Blue Jays explain decision to cut Arencibia
Blue Jays general manager Alex Anthopoulos wasn’t determined to
part ways with catcher J.P. Arencibia after the former first round
pick suffered through a career-worst season in 2013.
But after reaching an agreement Monday on a two-year, $8 million
deal with former All-Star Dioner Navarro, Toronto decided not to
offer Arencibia a contract for 2014, making him a free agent.
”It was about the alternatives and what was out there, and if
we felt there was a chance to improve the club, we were going to do
it,” Anthopoulos said in a conference call Tuesday. ”We didn’t go
into the offseason with the decision of we were certainly going to
make a change.”
Arencibia hit 21 home runs in 2013, the second-highest total
among big league catchers, but posted career-low numbers in batting
average (.194), on-base percentage (.227) and slugging percentage
(.365). His team-high 148 strikeouts were also the most of his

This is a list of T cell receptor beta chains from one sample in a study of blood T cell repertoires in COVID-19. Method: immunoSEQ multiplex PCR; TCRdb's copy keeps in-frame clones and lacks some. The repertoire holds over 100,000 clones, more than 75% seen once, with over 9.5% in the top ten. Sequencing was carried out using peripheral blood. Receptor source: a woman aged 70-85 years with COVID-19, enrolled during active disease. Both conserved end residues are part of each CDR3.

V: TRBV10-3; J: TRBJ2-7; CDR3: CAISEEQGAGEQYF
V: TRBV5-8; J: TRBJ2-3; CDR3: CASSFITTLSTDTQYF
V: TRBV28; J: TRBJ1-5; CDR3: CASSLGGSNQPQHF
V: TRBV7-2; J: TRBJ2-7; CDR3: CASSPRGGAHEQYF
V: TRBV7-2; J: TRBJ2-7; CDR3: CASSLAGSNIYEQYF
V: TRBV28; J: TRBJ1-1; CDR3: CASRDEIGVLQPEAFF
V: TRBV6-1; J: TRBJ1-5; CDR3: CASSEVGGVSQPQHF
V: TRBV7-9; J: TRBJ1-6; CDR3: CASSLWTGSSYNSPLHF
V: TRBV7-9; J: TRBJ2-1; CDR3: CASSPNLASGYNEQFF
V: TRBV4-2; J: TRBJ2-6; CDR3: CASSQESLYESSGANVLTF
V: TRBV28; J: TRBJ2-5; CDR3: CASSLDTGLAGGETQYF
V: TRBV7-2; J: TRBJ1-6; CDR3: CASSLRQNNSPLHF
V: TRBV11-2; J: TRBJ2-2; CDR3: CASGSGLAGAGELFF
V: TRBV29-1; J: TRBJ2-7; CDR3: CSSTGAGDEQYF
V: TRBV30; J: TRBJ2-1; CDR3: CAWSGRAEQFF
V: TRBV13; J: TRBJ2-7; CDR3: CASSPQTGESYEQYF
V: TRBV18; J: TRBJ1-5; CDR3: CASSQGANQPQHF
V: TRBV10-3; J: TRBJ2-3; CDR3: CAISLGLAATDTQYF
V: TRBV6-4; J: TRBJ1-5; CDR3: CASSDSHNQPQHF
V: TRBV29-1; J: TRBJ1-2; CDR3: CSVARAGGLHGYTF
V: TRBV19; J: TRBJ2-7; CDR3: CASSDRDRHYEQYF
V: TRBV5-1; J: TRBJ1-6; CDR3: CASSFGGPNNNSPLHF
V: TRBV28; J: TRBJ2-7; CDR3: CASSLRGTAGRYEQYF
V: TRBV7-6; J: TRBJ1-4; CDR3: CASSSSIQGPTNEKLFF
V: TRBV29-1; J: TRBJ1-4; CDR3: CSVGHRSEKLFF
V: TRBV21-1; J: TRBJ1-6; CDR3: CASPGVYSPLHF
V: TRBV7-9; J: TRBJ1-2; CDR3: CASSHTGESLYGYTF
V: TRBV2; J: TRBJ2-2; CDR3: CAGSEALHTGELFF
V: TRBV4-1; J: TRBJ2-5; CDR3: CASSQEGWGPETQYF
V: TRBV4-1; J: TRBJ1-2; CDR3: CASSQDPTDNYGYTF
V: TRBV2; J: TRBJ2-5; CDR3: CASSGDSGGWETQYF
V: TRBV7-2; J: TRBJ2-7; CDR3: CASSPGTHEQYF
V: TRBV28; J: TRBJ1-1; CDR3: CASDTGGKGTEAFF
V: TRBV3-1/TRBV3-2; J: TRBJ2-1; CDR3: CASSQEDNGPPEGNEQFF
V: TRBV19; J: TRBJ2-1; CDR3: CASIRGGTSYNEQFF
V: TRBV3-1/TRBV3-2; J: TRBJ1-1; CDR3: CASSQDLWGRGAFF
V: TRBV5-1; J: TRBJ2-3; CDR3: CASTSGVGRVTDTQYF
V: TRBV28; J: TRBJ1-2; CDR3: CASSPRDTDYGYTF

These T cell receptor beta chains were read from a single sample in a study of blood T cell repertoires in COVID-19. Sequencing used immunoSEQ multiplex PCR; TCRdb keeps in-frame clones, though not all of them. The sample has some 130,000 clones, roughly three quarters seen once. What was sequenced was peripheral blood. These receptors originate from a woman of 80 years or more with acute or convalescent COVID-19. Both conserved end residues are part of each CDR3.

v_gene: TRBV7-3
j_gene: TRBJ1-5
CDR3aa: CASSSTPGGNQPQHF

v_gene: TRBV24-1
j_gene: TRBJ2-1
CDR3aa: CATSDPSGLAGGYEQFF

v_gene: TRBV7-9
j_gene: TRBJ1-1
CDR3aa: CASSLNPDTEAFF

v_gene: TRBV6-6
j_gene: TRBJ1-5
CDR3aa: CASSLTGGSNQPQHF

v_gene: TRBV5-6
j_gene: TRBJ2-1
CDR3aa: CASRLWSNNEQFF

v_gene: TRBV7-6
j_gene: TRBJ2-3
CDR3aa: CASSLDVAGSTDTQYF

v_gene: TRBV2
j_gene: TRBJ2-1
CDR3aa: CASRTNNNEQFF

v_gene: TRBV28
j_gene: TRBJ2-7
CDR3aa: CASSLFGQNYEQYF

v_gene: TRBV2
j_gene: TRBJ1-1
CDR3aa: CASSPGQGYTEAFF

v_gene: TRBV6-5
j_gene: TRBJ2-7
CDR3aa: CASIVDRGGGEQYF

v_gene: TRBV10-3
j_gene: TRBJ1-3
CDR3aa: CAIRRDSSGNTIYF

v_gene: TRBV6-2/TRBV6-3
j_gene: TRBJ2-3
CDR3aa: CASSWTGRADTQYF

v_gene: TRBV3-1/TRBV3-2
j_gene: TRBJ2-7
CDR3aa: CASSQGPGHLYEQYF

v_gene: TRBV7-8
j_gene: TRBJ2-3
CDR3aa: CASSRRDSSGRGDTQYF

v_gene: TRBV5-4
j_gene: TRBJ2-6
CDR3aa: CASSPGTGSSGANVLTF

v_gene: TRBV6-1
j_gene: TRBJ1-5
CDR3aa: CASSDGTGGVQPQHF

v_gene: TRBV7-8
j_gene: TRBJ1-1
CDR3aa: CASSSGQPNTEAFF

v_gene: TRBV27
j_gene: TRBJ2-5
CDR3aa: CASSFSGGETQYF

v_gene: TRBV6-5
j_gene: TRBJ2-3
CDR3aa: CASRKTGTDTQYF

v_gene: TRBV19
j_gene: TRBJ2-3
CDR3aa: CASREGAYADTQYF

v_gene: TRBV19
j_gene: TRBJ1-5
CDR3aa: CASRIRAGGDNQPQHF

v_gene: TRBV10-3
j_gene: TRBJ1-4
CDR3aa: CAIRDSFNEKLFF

While Anthopoulos said the decision to non-tender Arencibia
”was certainly not set in stone,” he acknowledged that the Blue
Jays need more consistent production from behind the plate.
They’ll hope to get that from Navarro, who hit .300 with a
career high 13 home runs in 240 at bats with the Chicago Cubs in
”We looked into everybody on the free agent market that we
thought could start and this was definitely the best fit for us,”
Anthopoulos said of Navarro, an All-Star with Tampa Bay in
”It’s nice to have a switch-hit bat, nice to have more of a
contact bat and someone that has some on-base skills,” he
Anthopoulos said cutting Arencibia loose was ”not an easy
decision at all,” and predicted that the 27-year-old would improve
”I do think he’s going to bounce back,” Anthopoulos said. ”He
was a little banged up, and the one thing about JP, he’s a very
durable guy, very tough, plays through a lot of injuries.
”He knows he’s certainly capable of more. I certainly believe
he’s capable of more.”
Anthopoulos conceded that Navarro has a poor reputation for
blocking balls in the dirt, but praised his relationship with
”Everyone really raved about his game-calling,” Anthopoulos
said. ”Guys love throwing to him.”
Navarro, who’ll earn $3 million in 2014 and $5 million in 2015,
will get the bulk of the catching duties in Toronto, with Josh
Thole backing him up. Thole is also the primary catcher for
knuckleballer and 2012 Cy Young winner R.A. Dickey.
Anthopoulos said he ”wouldn’t rule out” a move for another
catcher, but said the Blue Jays are content with the tandem.